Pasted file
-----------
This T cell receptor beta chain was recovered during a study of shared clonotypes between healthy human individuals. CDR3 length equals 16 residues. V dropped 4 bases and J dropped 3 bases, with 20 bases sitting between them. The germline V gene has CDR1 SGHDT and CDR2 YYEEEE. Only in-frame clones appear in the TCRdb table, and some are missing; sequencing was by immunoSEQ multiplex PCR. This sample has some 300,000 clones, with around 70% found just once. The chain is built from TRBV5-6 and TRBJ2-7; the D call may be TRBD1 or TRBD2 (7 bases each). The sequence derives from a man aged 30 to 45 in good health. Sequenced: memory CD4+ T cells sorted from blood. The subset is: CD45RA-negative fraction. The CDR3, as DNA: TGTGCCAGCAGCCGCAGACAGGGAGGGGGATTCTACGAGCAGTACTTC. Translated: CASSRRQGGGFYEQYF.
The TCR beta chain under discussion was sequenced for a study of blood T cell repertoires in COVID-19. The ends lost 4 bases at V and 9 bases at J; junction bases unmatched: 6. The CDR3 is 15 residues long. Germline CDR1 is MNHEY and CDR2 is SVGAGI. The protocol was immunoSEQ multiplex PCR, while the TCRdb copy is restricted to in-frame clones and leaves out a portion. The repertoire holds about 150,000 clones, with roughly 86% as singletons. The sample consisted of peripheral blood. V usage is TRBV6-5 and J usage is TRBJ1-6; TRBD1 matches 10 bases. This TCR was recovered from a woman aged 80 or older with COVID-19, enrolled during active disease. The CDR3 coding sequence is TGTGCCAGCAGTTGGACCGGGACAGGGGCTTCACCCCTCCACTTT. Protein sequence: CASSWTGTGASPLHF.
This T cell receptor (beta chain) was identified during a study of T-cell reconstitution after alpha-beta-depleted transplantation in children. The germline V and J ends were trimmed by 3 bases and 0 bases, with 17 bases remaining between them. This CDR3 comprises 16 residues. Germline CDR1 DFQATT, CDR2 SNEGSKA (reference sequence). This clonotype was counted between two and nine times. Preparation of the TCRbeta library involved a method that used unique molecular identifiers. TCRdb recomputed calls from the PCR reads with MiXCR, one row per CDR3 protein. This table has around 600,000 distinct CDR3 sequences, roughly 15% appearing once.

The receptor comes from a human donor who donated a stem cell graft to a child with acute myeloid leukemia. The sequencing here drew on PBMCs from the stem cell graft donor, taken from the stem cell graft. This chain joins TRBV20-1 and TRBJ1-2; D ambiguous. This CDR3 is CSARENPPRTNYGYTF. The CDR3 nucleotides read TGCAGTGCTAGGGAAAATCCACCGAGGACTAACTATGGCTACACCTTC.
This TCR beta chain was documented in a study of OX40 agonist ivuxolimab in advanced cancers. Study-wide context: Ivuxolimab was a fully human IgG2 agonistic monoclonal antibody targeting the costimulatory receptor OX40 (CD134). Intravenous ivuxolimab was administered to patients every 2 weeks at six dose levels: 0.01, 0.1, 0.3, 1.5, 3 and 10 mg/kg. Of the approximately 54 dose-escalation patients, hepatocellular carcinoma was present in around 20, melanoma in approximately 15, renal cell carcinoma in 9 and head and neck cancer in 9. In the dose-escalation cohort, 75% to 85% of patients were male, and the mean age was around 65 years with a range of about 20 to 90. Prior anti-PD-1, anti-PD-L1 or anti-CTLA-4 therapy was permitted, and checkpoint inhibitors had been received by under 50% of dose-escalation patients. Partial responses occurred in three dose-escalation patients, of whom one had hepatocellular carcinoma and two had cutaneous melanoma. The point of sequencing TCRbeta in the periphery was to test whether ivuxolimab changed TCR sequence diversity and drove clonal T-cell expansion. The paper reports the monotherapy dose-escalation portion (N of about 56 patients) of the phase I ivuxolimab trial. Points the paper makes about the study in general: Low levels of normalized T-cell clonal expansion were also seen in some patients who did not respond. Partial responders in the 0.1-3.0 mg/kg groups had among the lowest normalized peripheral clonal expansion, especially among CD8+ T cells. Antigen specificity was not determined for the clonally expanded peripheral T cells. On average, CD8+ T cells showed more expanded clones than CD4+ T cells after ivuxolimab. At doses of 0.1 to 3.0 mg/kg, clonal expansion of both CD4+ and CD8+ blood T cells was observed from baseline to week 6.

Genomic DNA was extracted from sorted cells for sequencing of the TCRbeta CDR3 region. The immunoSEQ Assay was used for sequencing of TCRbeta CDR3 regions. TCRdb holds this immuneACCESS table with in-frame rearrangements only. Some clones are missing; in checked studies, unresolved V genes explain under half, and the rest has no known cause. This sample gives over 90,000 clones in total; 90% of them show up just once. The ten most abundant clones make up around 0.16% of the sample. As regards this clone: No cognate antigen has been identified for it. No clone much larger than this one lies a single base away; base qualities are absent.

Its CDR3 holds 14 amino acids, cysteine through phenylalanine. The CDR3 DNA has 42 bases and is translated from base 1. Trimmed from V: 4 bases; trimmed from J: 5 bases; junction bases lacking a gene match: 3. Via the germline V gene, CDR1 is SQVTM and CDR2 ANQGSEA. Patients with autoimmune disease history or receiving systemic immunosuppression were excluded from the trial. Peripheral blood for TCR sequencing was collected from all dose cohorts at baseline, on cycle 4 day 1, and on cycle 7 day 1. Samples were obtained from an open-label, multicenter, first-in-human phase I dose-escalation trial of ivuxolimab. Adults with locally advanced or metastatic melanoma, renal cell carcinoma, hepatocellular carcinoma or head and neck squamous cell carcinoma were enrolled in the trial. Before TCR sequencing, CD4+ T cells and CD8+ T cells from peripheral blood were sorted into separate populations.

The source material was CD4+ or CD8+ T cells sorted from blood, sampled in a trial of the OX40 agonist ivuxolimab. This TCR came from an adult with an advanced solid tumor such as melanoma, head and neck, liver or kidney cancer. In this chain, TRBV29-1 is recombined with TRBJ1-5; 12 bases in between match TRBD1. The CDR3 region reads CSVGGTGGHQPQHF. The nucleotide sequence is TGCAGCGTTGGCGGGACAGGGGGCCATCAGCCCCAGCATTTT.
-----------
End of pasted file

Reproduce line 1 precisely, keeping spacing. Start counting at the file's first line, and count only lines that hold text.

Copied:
This T cell receptor beta chain was recovered during a study of shared clonotypes between healthy human individuals. CDR3 length equals 16 residues. V dropped 4 bases and J dropped 3 bases, with 20 bases sitting between them. The germline V gene has CDR1 SGHDT and CDR2 YYEEEE. Only in-frame clones appear in the TCRdb table, and some are missing; sequencing was by immunoSEQ multiplex PCR. This sample has some 300,000 clones, with around 70% found just once. The chain is built from TRBV5-6 and TRBJ2-7; the D call may be TRBD1 or TRBD2 (7 bases each). The sequence derives from a man aged 30 to 45 in good health. Sequenced: memory CD4+ T cells sorted from blood. The subset is: CD45RA-negative fraction. The CDR3, as DNA: TGTGCCAGCAGCCGCAGACAGGGAGGGGGATTCTACGAGCAGTACTTC. Translated: CASSRRQGGGFYEQYF.